How to Handle that Very First Interview Question

How to Handle that Very First Interview Question - USAA Member Community


Are you preparing for an interview? By now you know that first interview question is the most recognized starter question for almost every interview, “Tell me about yourself.” Nail this and you can set the right tone for the entire interview.


How do you do this?

Sometimes, people use this opportunity to tell their life story. After all, the question was about ME right?
Not so fast!

It’s not about you as much as being about what you can do for the company.

Here are three things you can do when answering this classic kickoff to the interview question:

1. Build a solid case for hiring YOU based on everything you’ve done up to this point that directly correlates to hiring YOU! Everything that comes out of your mouth should tell the tale of what your past brings to the company’s future. Every example, every success, every obstacle you’ve overcome in the past should strongly support your ability to succeed in the future at this company. Choose your words wisely and make it the best response possible to this important question that sets the stage for the rest of the interview.


Here’s an example:

You’re interviewing for a Trainer position that requires you to train people on a series of brand new software programs.

“Tell me about yourself.”

“I graduated with honors from the University of __________ with a degree in IT. During my college years, I was active in an IT Innovation Club and held the office Secretary and Vice President. We met regularly and beta-tested nearly 100 software programs in 3 years. I’m certified in every system mentioned on your job description and scored 100% on the first try. Before this, I served in the Military and managed a Team of 12 Software Analysts and trained each person to meeting 100% first time success on their certification exams. I was hand-selected 2 times to represent my military branch at the Worldwide IT Conference and received an outstanding evaluation and recognition for a training program I developed, which I can show you now if you’d like.”


2. Draw a line from the job description to your experience. You should do this ahead of time on actual pen & paper, but you need to be able to articulate this verbally and with proof. Read the job description and circle the things that jump out at you – all the things that you know you’ve done and can continue to do. Add specific examples of how well you understand the requirements of the job and back these up with facts, examples of your work, and measurable evidence of how well you did in these tasks and activities. Remember that game back in the day called “Show & Tell”? Well, here you want to “Tell & Show”. Explain (Tell) specifics from the job description as they relate to your specific experiences. Then, ask if you can share some documentation or examples (Show).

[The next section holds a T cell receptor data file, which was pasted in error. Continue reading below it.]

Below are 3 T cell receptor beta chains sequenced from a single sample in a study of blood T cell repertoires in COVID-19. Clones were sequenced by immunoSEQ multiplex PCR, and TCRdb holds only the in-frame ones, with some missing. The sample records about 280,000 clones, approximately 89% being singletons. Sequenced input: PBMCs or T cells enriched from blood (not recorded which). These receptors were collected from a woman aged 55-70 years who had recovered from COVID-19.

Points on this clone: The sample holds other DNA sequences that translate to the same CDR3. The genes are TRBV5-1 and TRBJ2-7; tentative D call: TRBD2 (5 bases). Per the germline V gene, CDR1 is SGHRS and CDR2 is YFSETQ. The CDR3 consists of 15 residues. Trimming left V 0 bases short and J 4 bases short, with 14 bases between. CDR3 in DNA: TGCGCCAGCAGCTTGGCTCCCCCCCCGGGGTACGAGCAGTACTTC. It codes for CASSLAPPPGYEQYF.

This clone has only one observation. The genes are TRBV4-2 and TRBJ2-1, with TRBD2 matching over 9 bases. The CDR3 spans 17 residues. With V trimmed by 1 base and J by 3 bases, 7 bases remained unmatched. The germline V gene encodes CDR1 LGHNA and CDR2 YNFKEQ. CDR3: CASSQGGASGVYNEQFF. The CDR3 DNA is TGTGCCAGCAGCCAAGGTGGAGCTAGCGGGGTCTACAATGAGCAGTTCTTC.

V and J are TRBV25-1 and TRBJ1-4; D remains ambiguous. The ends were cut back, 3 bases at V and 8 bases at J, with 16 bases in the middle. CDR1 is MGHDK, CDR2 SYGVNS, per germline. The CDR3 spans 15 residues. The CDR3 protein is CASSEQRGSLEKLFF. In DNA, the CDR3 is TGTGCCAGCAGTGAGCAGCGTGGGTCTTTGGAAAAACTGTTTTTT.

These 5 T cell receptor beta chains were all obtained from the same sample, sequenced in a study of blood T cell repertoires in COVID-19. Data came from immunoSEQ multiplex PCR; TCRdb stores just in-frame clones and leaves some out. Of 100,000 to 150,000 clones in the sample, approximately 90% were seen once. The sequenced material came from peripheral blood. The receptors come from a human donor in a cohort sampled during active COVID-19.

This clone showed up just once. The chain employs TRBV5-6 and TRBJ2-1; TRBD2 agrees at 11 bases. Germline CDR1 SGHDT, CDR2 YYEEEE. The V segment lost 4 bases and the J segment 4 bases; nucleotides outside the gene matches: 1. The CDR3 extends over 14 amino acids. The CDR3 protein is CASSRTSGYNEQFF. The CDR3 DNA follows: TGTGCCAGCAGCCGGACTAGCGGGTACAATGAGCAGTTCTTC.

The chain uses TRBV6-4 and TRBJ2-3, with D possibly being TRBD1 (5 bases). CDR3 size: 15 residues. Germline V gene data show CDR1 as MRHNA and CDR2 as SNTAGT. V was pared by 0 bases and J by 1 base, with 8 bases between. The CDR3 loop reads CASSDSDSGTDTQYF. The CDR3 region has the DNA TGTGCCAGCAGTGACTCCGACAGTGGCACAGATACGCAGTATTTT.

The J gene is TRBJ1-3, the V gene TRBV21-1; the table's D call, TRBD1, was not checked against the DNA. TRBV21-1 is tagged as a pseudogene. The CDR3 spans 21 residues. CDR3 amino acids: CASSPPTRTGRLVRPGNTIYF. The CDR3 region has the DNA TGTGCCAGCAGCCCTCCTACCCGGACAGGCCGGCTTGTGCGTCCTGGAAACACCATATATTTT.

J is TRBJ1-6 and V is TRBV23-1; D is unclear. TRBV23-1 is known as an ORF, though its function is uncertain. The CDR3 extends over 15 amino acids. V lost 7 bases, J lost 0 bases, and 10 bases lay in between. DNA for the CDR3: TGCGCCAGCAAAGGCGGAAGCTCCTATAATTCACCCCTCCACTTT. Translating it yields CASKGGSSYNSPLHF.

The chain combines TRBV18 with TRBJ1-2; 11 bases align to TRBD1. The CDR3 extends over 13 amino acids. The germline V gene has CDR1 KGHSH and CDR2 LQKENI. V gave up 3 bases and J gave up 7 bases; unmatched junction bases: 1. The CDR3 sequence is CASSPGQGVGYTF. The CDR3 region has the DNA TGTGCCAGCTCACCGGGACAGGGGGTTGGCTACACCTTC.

“First, let me thank you for meeting with me to discuss this exciting opportunity! When I first read the job description, I felt this was the right fit for me and I’m glad we’ll get a chance to see if I’m the right fit for the company. Specifically, your job description lists 3 major areas I feel my experience can benefit you. For example,…May I show you some examples of my work?”


3. Tell hints of stories and give preview-type examples based on facts from your past. Remember, you don’t have time to give an entire speech on your past and how great a fit you are for the job, you just need to hit the high points with a narrative that’s filled with pinpoint accuracy based on your being highly qualified for the job. Highlight only the items in your previous jobs that off the perfect example of how great a fit you are. If you prepare your opening statement correctly (just like Attorneys do in court cases), you can build upon your initial words by dropping a few “hints” of stories. Again, we’re talking about mentioning or dropping hints which plant the seeds into the Interviewer getting an initial sense of what you bring to the job.


Using these three strategies will help you be successful at answering that very first question of your interview.


Have some advice to add to this article? Share your thoughts below.




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